And some of these sun-eaters took even more monstrous forms, Krupp recounted. Yugoslavians linked solar eclipses to a type of werewolf called the vukodlak, while western Siberia's Tatars told of a vampire that tried to swallow the sun and failed after burning his tongue. In Korea, the king of the "Land of Darkness" tasked his Fire Dogs with stealing the sun to brighten his gloomy domain.
In the ancient Indian poem "Mahabharata," the head of the demon Rahu — decapitated by the god Vishnu for drinking an immortality potion — pursued the sun that betrayed him, seeking to swallow it. But even when Rahu succeeded, it was only a matter of time before the sun re-appeared, passing through the demon's severed throat, Krupp explained.
Other stories about eclipses assign a role to the moon in the sun's disappearance, according to Jarita Holbrook, a physics professor at the University of the Western Cape in South Africa and editor of the book "African Cultural Astronomy" (Astrophysics and Space Science Proceedings, 2008).
"Mesoamerica and parts of Africa describe the sun and moon fighting during eclipses. Then there is the marriage of sun and moon among some of the North Americans. The marriage of sun and moon is often an act of creation in myths," Holbrook told Live Science in an email.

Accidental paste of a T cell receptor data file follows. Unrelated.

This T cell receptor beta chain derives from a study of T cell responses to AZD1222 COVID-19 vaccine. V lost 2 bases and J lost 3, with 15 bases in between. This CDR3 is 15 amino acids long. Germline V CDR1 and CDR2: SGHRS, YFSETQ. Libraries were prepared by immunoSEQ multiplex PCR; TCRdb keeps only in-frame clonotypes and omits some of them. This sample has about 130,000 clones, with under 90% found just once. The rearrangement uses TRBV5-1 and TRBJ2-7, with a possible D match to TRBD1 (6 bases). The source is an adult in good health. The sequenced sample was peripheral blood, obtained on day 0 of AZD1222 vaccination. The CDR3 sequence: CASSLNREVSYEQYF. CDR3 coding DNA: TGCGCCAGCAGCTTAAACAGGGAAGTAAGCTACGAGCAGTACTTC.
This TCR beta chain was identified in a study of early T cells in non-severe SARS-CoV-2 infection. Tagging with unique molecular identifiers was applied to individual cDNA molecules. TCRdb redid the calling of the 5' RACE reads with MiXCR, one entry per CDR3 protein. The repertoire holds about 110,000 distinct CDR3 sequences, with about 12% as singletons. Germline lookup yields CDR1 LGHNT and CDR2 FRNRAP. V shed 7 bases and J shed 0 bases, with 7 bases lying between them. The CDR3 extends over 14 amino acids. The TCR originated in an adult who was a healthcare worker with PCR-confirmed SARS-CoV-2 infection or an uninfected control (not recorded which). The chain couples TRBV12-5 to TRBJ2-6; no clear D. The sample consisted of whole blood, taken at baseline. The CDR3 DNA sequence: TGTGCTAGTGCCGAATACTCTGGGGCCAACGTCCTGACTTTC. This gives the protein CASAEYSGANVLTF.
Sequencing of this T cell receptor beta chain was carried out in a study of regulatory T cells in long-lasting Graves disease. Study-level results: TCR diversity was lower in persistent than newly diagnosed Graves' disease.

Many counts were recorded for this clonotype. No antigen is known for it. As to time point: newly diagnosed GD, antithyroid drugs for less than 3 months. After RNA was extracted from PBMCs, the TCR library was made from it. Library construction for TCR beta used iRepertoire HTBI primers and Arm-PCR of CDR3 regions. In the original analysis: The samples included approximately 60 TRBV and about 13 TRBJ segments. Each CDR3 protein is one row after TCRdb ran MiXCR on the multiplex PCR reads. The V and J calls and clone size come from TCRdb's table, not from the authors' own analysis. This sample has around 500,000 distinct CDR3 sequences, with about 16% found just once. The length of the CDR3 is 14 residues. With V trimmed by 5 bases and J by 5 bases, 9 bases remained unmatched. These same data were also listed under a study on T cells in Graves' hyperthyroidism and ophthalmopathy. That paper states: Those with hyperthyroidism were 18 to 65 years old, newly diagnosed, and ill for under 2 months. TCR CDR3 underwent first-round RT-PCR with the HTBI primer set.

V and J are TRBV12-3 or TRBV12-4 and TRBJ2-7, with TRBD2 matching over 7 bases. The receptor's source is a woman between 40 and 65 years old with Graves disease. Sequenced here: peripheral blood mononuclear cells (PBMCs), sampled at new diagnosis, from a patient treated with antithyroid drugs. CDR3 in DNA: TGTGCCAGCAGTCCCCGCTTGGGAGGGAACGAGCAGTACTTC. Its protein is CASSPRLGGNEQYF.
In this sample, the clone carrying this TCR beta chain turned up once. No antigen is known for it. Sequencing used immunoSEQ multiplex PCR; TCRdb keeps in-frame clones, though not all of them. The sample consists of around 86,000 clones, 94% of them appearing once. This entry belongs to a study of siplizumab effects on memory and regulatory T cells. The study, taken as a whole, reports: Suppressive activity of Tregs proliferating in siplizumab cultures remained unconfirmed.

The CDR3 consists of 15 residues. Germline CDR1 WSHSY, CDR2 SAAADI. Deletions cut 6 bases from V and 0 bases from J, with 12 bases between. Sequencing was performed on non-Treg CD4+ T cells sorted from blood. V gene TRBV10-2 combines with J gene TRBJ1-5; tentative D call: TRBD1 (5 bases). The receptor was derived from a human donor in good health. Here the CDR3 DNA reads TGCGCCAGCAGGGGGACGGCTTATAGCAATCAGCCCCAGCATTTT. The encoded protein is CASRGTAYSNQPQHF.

Holbrook explained that during the unfamiliar darkness of a solar eclipse, certain planets and stars could become visible, fueling myths that a cosmic coupling of sun and moon resulted in "births" of other objects in the sky.
"During the totality of a total solar eclipse, these bright points of light appear, only to disappear as totality ends," Holbrook said. "I can see how our ancient ancestors conceived of total solar eclipses as both a marriage and [a union] with the creation of stellar children."
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Mindy Weisberger is a Live Science editor for the channels Animals and Planet Earth. She also reports on general science, covering climate change, paleontology, biology, and space. Mindy studied film at Columbia University; prior to Live Science she produced, wrote and directed media for the American Museum of Natural History in New York City. Her videos about dinosaurs, astrophysics, biodiversity and evolution appear in museums and science centers worldwide, earning awards such as the CINE Golden Eagle and the Communicator Award of Excellence. Her writing has also appeared in Scientific American, The Washington Post and How It Works Magazine.